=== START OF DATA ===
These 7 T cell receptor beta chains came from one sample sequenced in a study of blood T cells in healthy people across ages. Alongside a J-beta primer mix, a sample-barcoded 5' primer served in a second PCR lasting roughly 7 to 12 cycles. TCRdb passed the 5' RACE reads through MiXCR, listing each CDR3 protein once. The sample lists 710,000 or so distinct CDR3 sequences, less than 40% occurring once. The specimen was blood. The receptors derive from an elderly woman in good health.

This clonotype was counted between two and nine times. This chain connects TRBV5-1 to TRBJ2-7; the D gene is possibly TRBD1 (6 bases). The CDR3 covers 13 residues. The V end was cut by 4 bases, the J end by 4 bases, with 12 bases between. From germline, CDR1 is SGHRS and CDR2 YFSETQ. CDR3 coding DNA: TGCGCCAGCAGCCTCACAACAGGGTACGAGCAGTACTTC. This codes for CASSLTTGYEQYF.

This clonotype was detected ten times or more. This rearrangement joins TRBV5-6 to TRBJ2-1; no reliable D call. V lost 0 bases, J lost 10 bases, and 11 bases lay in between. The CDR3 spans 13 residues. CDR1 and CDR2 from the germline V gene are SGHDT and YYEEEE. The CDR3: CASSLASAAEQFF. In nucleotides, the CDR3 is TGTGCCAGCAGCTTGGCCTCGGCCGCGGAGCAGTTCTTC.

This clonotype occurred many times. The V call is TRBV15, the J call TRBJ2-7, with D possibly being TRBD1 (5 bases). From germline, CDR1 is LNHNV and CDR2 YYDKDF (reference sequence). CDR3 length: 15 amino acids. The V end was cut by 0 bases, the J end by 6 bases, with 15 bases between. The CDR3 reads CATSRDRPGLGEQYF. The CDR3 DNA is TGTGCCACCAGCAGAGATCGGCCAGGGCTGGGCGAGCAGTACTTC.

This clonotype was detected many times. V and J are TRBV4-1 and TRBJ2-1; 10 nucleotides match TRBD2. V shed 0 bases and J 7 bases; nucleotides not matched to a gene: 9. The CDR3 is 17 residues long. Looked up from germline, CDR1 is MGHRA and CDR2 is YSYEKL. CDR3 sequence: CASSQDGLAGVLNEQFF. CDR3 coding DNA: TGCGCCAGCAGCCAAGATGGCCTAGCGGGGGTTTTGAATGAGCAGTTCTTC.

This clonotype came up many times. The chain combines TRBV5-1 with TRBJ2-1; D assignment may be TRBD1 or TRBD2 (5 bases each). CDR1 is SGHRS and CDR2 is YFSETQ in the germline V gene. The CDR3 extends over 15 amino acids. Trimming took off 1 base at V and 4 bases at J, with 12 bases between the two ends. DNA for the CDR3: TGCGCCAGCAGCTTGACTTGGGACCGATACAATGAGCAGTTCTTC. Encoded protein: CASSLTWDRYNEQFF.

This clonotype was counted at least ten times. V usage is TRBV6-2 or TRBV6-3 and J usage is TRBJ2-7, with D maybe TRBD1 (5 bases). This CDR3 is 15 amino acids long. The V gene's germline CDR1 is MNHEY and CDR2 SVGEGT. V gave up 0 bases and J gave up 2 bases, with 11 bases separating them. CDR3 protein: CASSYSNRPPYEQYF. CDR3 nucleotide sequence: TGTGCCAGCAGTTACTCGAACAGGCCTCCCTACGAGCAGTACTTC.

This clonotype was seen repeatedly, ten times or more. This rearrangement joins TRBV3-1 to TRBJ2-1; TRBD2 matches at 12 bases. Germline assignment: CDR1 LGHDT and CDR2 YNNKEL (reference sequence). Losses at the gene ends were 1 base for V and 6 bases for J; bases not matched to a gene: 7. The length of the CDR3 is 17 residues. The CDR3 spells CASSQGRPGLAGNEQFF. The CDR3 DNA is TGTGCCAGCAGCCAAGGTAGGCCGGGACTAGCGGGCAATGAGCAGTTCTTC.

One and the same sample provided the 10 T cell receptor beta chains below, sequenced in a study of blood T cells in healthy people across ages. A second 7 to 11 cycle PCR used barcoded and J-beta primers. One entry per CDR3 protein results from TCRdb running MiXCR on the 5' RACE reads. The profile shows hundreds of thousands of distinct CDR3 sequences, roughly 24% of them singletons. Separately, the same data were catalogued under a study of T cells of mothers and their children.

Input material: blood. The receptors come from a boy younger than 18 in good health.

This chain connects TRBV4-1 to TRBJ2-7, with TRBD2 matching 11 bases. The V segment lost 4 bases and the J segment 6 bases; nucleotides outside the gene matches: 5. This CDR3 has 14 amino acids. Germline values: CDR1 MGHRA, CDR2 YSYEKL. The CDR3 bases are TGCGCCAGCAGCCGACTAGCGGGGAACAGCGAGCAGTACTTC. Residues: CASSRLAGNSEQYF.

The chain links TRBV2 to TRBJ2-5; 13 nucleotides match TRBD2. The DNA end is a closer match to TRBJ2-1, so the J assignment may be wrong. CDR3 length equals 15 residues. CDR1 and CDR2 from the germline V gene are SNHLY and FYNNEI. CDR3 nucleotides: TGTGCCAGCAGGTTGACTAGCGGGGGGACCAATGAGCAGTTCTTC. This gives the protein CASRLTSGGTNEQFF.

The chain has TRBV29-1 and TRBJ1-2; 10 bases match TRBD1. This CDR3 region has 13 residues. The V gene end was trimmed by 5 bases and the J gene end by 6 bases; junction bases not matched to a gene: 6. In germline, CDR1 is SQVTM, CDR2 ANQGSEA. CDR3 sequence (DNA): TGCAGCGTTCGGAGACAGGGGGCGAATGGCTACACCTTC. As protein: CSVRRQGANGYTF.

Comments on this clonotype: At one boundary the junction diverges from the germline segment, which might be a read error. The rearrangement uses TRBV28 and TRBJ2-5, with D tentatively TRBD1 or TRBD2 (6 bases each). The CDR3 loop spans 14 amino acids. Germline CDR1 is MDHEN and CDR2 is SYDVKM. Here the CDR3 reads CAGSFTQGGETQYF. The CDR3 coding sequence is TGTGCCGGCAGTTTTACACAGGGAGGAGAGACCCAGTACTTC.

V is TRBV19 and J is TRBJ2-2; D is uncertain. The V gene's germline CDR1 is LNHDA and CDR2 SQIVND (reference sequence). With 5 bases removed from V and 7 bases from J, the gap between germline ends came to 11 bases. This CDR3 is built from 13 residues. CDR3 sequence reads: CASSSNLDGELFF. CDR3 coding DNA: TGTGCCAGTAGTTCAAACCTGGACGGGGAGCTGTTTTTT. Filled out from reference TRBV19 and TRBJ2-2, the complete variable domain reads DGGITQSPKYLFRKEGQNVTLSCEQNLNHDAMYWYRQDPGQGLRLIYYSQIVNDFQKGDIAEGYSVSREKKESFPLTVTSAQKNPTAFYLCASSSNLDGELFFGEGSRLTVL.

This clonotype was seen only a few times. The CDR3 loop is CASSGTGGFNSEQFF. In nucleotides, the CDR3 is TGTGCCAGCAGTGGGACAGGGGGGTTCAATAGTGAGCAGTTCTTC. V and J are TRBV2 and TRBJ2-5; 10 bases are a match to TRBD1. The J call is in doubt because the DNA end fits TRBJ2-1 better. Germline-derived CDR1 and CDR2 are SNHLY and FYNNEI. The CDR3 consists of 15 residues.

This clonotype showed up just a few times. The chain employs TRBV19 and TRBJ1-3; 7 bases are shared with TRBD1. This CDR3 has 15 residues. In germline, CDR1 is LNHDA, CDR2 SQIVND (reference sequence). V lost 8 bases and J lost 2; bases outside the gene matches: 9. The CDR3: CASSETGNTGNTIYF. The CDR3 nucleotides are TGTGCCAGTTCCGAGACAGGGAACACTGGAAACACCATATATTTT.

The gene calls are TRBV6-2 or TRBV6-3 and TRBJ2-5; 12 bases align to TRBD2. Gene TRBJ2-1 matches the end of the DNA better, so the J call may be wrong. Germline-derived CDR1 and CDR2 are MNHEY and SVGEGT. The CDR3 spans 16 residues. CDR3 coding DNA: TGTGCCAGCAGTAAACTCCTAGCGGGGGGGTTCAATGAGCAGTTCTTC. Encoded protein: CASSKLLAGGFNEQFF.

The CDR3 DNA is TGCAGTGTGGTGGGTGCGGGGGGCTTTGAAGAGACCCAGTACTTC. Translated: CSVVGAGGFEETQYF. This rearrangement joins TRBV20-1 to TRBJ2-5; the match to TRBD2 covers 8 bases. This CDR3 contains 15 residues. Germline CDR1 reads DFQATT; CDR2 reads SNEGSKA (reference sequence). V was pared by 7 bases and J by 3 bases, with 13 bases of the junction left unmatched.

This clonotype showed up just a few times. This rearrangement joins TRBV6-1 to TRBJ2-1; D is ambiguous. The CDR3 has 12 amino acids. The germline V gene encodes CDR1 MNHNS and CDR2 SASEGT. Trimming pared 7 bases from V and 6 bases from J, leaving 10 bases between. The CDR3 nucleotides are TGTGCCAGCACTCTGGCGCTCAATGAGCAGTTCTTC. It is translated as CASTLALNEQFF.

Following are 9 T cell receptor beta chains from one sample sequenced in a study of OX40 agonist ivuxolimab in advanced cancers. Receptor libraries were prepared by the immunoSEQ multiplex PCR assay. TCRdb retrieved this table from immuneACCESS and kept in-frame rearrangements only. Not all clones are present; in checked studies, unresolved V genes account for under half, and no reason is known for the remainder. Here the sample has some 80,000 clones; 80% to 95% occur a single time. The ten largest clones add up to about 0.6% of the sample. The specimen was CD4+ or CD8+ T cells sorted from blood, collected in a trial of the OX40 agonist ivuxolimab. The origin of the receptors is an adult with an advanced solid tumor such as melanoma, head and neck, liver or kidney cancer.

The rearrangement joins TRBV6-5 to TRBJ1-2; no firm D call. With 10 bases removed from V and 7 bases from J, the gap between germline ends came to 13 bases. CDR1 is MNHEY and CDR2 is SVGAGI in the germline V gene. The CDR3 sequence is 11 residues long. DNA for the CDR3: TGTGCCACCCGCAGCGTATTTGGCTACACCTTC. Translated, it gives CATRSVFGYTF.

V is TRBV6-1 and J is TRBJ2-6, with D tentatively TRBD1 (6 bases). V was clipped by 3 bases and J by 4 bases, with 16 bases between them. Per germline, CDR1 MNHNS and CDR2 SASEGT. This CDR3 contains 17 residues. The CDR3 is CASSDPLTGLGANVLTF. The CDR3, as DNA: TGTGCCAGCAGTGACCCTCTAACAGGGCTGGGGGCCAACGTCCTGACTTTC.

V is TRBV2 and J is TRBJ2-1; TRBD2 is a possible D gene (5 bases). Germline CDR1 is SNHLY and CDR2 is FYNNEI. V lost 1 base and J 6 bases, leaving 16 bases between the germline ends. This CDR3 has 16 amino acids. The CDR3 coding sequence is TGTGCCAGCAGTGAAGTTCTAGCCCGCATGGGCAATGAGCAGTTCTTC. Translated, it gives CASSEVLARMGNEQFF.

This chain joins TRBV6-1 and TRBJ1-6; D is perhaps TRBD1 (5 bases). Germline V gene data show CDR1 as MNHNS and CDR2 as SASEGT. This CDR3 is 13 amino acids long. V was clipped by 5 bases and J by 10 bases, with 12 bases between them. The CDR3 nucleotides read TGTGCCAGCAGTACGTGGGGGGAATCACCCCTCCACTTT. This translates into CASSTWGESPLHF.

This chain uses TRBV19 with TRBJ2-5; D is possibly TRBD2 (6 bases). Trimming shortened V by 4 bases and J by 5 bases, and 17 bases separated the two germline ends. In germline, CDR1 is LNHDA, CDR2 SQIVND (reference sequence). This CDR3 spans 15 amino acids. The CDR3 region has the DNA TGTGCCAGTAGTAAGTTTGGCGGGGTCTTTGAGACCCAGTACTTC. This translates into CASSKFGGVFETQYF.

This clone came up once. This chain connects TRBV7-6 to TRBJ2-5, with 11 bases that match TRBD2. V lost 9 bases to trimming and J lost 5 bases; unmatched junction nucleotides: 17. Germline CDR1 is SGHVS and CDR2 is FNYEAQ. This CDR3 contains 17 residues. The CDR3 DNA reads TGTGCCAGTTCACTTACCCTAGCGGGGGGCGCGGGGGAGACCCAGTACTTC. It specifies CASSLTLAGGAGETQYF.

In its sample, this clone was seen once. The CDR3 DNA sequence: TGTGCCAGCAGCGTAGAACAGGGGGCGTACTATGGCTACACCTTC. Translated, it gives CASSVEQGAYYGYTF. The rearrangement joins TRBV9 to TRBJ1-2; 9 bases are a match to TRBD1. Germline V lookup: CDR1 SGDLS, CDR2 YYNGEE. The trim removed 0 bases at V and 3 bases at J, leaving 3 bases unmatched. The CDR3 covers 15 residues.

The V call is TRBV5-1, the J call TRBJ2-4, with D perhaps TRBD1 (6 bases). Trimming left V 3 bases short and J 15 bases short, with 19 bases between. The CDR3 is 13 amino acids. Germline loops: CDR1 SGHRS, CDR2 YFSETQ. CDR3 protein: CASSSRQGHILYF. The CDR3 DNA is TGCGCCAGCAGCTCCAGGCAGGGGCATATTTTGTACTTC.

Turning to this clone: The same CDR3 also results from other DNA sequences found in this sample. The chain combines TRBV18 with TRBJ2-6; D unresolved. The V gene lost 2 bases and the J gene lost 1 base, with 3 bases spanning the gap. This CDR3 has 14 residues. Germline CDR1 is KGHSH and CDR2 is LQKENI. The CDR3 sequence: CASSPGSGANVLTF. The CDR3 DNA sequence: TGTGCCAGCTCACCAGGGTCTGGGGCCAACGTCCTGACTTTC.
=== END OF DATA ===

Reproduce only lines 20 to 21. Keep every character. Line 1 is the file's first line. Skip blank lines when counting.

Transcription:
This clonotype showed up just a few times. This rearrangement joins TRBV6-1 to TRBJ2-1; D is ambiguous. The CDR3 has 12 amino acids. The germline V gene encodes CDR1 MNHNS and CDR2 SASEGT. Trimming pared 7 bases from V and 6 bases from J, leaving 10 bases between. The CDR3 nucleotides are TGTGCCAGCACTCTGGCGCTCAATGAGCAGTTCTTC. It is translated as CASTLALNEQFF.

Following are 9 T cell receptor beta chains from one sample sequenced in a study of OX40 agonist ivuxolimab in advanced cancers. Receptor libraries were prepared by the immunoSEQ multiplex PCR assay. TCRdb retrieved this table from immuneACCESS and kept in-frame rearrangements only. Not all clones are present; in checked studies, unresolved V genes account for under half, and no reason is known for the remainder. Here the sample has some 80,000 clones; 80% to 95% occur a single time. The ten largest clones add up to about 0.6% of the sample. The specimen was CD4+ or CD8+ T cells sorted from blood, collected in a trial of the OX40 agonist ivuxolimab. The origin of the receptors is an adult with an advanced solid tumor such as melanoma, head and neck, liver or kidney cancer.